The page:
At the end of act four in The Crucible, does Proctor decide not to die?
You may have to rephrase your question... John Proctor hangs at the end of Act IV. His wife refuses to "take his goodness" from him. He has admitted his guilt in having an affair with Abigail; he knows his reputation in Salem has been tarnished, but his wife loves him and, yes, he initially agrees to sign a confession in which he lies about seeing the Devil (and the other young women who were supposedly with him). The confession will save his life, a life which Elizabeth says she wants to live with her husband. But when the time comes, John knows that signing the confession will mean that his name is blackened in the town and that he will forever be known as a man who had dealings with the Devil. He also thinks of those who have died for the cause -- they won't lie to save themselves, and in the end, neither will he.
He refuses to sign the confession; he feels that his name is all he has left. He has given everything he had to the authorities. He has lost his wife to a false arrest, his manhood to the affair, and the respect of the townspeople who cannot seem to see through the lies of Abigail and her group of followers. You cannot forget about the strict Puritan background in Salem -- John's affair alone is enough to ruin any semblance of peace for him, but now that the situation has escalated to such an incredible degree, Proctor has no choice but to hang. He thinks of his friend, Giles Corey, who chose to die a terrible death (rocks being placed on his chest until he was crushed to death) rather than confess to a lie. Proctor ultimately feels that Giles' death, like his own, cannot be in vain.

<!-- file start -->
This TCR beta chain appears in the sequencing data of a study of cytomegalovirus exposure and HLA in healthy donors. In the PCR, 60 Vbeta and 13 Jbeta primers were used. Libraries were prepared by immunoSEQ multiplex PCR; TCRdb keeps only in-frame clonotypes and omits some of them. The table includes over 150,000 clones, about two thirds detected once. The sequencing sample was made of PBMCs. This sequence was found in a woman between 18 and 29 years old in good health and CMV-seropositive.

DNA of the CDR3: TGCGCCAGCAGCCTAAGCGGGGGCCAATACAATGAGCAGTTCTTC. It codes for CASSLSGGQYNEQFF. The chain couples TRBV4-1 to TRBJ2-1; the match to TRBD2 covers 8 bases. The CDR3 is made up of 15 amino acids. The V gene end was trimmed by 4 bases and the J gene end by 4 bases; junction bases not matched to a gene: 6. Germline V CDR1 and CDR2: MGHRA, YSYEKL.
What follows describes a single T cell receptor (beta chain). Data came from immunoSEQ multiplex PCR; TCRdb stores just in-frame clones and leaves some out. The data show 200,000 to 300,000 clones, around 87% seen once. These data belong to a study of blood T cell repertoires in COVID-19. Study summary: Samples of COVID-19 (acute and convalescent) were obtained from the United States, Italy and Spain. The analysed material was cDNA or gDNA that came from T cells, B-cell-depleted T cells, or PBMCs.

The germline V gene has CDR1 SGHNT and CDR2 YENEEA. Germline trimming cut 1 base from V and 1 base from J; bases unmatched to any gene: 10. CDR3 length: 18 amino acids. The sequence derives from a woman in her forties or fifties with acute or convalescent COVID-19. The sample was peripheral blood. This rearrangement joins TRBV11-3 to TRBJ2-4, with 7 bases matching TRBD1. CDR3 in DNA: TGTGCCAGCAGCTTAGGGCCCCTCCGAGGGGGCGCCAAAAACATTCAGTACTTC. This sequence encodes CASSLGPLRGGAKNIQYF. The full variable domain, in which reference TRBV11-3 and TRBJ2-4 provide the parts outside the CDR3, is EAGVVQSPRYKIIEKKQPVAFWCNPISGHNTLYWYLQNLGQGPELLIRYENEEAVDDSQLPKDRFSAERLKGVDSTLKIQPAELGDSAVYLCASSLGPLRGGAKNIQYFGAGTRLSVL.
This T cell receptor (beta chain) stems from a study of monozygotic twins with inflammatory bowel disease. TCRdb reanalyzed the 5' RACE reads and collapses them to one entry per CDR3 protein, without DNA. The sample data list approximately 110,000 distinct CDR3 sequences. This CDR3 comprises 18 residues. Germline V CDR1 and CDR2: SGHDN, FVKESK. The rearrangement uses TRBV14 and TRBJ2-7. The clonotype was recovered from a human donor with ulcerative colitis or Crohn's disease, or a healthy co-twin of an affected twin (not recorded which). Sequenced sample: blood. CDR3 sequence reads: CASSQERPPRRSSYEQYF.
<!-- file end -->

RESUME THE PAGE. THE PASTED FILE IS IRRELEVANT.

My answer is predominantly based on the dialouge at the end of Act IV, in which John Proctor cries out: "Because it is my name! Because I cannot have another in my life! Because I lie and signmyself to lies! Because I am not worth the dust on the feet them that hang! How may I live withoutmy name? I have given you my soul; Leave me my name!"
John Proctor is tempted to sign a false confession to save his life in the fourth act. He goes so far as to verbally confess to witchcraft to Danforth and Parris. However, when the time comes to sign the written confession, Proctor stops short.
His reasons for confessing are clear. He wants to live and raise his children. His wife has been sentenced to death, and after she gives birth Elizabeth is set of be executed. If Proctor confesses to witchcraft, he can live and his children will have at least one parent.
Signing a false confession proves to be too much of a sacrifice and will rob him of the most valuable possession he might pass on to his children - his honor. By confessing, not only would Proctor destroy his own honor, he would also be condemning the others who are accused with him. He is unwilling to act in such an ignoble way.
Proctor's final recantation of his confession and his refusal to put his principles aside to save his life, we see the triumph of personal integrity in a world of moral uncertainty.